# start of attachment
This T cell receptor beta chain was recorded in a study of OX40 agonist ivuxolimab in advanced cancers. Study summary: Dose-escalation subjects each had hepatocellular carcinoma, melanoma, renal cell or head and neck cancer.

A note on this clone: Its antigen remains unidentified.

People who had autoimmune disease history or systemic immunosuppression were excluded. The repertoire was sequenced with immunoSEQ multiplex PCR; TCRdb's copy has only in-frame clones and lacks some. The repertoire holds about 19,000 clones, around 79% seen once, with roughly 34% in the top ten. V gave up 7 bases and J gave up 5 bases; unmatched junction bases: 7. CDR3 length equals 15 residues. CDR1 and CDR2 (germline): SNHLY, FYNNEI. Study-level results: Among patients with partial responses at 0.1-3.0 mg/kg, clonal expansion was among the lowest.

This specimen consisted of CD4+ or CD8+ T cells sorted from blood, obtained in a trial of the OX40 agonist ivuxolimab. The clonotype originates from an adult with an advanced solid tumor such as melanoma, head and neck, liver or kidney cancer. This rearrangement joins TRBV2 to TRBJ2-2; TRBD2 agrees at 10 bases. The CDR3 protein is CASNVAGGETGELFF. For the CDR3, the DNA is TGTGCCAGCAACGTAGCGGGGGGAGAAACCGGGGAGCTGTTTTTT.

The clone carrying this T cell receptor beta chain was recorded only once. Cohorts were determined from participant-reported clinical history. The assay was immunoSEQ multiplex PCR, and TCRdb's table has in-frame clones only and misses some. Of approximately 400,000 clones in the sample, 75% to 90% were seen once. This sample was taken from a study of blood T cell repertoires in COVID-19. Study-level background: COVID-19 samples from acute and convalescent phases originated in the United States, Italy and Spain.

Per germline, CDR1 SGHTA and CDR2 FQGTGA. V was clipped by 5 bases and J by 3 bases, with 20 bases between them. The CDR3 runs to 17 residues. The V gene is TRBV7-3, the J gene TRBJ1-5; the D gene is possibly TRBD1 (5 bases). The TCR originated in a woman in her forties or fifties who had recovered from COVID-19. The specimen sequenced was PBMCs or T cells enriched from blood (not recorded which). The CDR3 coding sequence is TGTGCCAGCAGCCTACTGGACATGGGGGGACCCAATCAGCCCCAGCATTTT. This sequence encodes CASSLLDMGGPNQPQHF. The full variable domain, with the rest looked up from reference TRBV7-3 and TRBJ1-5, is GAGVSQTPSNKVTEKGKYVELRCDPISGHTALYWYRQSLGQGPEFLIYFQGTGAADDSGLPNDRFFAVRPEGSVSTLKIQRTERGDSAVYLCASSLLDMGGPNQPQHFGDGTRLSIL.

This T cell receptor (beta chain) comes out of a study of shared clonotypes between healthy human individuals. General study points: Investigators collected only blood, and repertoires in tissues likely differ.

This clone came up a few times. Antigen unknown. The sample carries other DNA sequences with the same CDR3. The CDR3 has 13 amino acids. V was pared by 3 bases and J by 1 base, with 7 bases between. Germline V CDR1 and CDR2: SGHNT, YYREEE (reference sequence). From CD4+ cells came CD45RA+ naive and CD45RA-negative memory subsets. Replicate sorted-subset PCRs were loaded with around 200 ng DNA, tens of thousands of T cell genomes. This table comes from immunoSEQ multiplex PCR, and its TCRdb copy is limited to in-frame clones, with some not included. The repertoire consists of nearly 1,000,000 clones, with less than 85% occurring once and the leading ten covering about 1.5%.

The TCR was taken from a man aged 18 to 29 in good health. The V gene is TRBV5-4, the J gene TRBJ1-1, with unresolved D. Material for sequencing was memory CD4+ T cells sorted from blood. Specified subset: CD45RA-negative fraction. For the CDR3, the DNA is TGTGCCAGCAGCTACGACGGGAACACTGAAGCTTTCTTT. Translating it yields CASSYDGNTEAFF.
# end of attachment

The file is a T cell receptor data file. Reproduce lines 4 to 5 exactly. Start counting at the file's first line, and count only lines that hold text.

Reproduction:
This specimen consisted of CD4+ or CD8+ T cells sorted from blood, obtained in a trial of the OX40 agonist ivuxolimab. The clonotype originates from an adult with an advanced solid tumor such as melanoma, head and neck, liver or kidney cancer. This rearrangement joins TRBV2 to TRBJ2-2; TRBD2 agrees at 10 bases. The CDR3 protein is CASNVAGGETGELFF. For the CDR3, the DNA is TGTGCCAGCAACGTAGCGGGGGGAGAAACCGGGGAGCTGTTTTTT.

The clone carrying this T cell receptor beta chain was recorded only once. Cohorts were determined from participant-reported clinical history. The assay was immunoSEQ multiplex PCR, and TCRdb's table has in-frame clones only and misses some. Of approximately 400,000 clones in the sample, 75% to 90% were seen once. This sample was taken from a study of blood T cell repertoires in COVID-19. Study-level background: COVID-19 samples from acute and convalescent phases originated in the United States, Italy and Spain.